Discussing war is never an easy topic, since most people have very strong views. Personally – and I don’t speak for SFTT on this issue – I tend to agree with Marcus Tullius Cicero who said that “An unjust peace is better than a just war.” Now, one can read whatever they want to into that quotation, but Cicero was the ultimate politician scheming to keep his head in the Roman Senate while far more powerful political and military leaders circled like vultures. Some may interpret this as weakness or the lack of moral fiber, but I consider Cicero to be the ultimate pragmatist.
Regardless of one’s position on the buy discount cialis war in Afghanistan, it is clear that many brave young viagra canada men and women have served under dangerous and very difficult conditions with remarkable courage. In many cases, service members have had multiple rotations in a war zone where the US has had a military presence for over 10 years.
The shocking story of Army Staff Sergeant Robert Bales who allegedly murdered 16 Afghan civilians, has caused great distress within the ranks of active duty personnel. We reported earlier that senior military officers have tried to calm service members claiming that the situation is “under control,” but clearly the situation is not under control.
Staff Sergeant Bales’ attorney, John Henry Browne, claims that he questions the evidence and suggests that Sgt Bales is being using as a scapegoat by the US military. In other words, Attorney Browne may prosecute the conduct of the military in Afghanistan to defend his client. Whether he will succeed or not is a matter of conjecture, but clearly Attorney Browne can certainly question the obvious shortcomings of the Chain of Command.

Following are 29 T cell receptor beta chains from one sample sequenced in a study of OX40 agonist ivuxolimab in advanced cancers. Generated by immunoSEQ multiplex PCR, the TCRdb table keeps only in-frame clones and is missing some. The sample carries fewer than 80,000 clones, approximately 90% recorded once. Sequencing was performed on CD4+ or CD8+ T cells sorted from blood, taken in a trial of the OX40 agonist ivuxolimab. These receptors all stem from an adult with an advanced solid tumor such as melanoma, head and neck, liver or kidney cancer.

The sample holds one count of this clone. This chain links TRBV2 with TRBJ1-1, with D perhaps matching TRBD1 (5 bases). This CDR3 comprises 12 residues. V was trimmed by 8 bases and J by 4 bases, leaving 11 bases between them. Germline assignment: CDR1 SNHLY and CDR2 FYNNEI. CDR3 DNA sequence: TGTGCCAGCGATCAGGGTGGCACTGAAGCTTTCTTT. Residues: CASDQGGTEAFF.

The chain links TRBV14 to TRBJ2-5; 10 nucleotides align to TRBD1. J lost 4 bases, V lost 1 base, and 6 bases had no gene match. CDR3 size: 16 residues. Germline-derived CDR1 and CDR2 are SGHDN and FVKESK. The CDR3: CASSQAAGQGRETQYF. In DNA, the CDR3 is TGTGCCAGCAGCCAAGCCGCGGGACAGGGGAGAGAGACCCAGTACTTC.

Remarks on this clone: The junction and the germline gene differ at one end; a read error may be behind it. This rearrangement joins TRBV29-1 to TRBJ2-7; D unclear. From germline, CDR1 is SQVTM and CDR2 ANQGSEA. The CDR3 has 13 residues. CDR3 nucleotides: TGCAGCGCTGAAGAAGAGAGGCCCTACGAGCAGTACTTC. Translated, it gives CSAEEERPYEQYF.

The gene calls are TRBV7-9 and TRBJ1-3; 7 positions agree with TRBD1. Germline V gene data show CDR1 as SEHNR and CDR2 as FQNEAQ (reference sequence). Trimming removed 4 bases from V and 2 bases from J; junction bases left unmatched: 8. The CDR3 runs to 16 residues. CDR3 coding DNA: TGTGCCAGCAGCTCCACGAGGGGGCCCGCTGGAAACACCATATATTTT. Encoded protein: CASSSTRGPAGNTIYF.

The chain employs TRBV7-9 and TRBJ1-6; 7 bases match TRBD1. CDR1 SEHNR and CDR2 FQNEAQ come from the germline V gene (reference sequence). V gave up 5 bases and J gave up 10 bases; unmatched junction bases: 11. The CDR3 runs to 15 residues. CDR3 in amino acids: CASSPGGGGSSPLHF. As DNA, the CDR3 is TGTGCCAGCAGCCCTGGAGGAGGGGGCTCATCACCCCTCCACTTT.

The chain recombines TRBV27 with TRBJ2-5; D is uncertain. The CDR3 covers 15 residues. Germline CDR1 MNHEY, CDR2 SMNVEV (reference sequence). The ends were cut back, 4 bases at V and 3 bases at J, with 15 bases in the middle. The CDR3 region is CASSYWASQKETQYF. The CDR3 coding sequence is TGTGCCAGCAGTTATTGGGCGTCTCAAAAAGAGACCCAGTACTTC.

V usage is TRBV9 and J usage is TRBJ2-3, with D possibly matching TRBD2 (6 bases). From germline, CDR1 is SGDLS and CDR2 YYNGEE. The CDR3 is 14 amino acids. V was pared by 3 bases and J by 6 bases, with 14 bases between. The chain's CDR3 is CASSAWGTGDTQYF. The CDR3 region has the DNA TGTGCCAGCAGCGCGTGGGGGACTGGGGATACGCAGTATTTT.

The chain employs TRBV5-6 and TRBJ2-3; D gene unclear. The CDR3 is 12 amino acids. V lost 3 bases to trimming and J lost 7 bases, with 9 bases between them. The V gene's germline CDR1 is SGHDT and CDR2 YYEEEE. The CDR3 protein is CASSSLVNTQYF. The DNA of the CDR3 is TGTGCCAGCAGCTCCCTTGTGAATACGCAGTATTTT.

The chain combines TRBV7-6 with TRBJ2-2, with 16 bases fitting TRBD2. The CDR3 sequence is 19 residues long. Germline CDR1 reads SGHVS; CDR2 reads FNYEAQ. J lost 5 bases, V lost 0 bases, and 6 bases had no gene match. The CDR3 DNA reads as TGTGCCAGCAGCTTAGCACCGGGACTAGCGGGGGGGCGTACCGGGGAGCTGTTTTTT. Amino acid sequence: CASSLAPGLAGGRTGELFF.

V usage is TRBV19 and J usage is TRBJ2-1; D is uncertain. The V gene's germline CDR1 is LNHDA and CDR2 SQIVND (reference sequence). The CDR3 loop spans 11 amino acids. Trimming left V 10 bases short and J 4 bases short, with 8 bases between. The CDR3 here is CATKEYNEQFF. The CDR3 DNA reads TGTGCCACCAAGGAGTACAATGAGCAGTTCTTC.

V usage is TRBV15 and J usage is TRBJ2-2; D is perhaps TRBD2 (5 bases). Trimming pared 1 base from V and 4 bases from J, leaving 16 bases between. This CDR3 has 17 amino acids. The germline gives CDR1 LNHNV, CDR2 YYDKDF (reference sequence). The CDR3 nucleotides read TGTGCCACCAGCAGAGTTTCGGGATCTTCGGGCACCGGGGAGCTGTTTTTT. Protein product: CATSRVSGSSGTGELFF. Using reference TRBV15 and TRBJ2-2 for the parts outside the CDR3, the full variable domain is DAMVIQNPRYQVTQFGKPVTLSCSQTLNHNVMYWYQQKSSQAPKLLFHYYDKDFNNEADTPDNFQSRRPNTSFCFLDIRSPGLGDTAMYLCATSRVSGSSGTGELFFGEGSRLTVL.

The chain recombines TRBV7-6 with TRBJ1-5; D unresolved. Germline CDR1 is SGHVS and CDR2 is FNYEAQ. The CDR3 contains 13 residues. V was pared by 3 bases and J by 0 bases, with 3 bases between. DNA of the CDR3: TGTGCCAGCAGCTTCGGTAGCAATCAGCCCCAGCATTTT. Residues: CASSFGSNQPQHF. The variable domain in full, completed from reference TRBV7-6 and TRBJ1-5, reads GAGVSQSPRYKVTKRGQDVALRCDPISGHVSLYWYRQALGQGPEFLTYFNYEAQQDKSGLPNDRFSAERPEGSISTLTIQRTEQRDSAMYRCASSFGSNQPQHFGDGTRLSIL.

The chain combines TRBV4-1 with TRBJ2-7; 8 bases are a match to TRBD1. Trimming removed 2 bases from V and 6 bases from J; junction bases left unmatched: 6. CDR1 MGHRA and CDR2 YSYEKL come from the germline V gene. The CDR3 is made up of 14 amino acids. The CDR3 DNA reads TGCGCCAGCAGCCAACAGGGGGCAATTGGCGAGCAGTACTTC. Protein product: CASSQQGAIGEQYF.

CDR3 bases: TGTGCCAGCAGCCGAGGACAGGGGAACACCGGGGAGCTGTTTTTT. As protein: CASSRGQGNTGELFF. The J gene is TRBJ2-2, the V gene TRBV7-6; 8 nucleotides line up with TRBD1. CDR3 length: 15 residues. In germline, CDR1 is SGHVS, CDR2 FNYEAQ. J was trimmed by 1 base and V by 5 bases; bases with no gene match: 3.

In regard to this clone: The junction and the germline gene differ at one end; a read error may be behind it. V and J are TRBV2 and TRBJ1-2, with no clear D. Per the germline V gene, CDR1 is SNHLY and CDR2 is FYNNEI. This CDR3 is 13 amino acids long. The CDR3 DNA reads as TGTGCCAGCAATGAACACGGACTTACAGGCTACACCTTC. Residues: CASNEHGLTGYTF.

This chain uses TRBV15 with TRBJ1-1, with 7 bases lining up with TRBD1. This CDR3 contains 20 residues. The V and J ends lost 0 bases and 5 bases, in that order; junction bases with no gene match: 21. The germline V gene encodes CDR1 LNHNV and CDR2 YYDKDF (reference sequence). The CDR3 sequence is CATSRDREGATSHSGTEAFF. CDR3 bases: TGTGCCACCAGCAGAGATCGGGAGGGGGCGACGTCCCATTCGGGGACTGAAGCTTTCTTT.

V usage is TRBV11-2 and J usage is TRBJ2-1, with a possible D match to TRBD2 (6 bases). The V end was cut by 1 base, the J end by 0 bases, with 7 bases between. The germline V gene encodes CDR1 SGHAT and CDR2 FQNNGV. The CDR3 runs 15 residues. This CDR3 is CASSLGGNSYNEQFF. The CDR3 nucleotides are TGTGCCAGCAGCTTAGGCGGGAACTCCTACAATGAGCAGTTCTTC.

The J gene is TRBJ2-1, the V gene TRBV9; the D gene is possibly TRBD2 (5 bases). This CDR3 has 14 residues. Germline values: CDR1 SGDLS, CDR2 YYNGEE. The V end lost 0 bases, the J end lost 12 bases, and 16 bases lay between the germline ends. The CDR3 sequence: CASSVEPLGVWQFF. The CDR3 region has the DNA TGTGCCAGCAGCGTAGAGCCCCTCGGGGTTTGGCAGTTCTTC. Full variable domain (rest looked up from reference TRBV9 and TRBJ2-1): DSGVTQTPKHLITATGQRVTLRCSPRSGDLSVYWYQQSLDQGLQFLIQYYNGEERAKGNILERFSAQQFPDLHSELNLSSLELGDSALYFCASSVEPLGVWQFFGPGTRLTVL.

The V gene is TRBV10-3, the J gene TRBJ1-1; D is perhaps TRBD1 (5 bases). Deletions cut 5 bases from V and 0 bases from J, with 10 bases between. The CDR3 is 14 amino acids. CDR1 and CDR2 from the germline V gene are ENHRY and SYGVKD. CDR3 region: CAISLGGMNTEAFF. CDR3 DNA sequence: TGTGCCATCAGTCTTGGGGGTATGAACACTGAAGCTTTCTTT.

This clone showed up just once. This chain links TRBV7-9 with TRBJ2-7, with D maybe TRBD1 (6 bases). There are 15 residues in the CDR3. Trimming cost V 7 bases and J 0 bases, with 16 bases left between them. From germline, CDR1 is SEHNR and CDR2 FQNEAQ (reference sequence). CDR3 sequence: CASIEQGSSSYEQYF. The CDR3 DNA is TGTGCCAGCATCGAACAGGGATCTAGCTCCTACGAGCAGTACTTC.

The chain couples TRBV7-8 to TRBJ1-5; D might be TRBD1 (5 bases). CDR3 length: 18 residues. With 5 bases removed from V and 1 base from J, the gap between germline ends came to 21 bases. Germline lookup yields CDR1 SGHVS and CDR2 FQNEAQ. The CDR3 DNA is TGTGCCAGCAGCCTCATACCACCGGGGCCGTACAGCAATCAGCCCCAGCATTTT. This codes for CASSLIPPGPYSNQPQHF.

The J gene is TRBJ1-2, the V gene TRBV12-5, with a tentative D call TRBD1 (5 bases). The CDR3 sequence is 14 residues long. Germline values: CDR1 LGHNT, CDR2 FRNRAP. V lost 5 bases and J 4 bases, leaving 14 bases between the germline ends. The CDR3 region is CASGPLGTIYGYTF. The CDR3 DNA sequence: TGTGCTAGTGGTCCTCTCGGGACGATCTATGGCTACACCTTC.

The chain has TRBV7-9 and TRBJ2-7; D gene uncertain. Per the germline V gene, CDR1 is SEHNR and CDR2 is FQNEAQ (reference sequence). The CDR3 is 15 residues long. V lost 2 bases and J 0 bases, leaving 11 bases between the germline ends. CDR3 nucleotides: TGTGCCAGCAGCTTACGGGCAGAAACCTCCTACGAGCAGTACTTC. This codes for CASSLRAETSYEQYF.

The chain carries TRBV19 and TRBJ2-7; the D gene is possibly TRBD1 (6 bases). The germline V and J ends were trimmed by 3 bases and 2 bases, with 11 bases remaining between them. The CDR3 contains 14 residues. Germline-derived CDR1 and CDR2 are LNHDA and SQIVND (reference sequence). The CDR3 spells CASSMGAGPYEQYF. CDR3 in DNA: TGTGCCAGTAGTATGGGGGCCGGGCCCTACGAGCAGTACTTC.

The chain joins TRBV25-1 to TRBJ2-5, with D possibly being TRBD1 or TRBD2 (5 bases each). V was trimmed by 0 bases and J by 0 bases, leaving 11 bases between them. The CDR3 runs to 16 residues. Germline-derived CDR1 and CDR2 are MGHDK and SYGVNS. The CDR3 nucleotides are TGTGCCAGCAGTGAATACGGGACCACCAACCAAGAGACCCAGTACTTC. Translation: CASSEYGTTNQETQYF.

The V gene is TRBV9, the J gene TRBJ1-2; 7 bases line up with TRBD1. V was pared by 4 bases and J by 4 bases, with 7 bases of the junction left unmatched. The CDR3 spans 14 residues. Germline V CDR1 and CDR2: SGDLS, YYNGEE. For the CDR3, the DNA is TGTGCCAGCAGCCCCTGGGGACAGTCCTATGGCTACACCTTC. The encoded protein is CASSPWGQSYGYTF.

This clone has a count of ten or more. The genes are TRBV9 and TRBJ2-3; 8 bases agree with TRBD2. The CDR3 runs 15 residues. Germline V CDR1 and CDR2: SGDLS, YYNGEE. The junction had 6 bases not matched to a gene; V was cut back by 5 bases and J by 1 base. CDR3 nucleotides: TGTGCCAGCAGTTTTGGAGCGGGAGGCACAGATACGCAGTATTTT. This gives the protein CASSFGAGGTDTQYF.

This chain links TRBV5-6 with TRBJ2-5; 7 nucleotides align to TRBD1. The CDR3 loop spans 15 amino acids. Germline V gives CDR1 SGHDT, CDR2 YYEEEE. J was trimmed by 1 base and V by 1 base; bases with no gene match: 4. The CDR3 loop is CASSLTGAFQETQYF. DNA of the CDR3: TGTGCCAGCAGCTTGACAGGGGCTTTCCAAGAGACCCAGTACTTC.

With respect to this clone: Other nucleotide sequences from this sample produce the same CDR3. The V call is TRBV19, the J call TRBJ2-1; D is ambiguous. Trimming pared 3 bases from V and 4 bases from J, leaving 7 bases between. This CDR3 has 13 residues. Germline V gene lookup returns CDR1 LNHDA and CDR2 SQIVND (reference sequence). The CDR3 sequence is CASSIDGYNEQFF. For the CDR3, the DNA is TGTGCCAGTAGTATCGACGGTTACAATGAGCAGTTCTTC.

How is possible that a warrior as troubled as Staff Sergeant Bales received the “green light” for deployment?
Who in Staff Sergeant Bales immediate chain of command is accountable for his actions? If so, what sort of disciplinary action can be expected and how far will it go up the chain of command?
Are veterans properly screened for PTSD and other ailments prior to deployment to war zones?
Who is responsible for such testing procedures and what percentage of combatants are deemed ineligible for deployment?
Of those veterans deemed ineligible for further deployments, what percentage are remanded into the care of physicians?
Did Staff Sergeant Bales receive counseling for his apparent financial problems and anger management issues? What sort of follow-up occurred prior to his deployment?
Will any senior officer stand up and say under oath “We let this brave warrior down?”
Will any senior officer stand up and say under oath “Our screening and counseling services are defective and we are placing young men and women in situations which can be harmful to themselves and others?”
Only time will tell how the military chain of command will react as Sgt. Bales goes to trial. Nevertheless, I doubt very seriously whether anyone in his immediate chain of command is prepared to say “I’ve got your back!” or “I’ve let you down!” The chain of command is about responsibility – not hypocrisy!
Richard W. May
P.S. Please let me know if you have any idea why the Washington Times pulled their article entitled: Troops Stressed to Breaking Point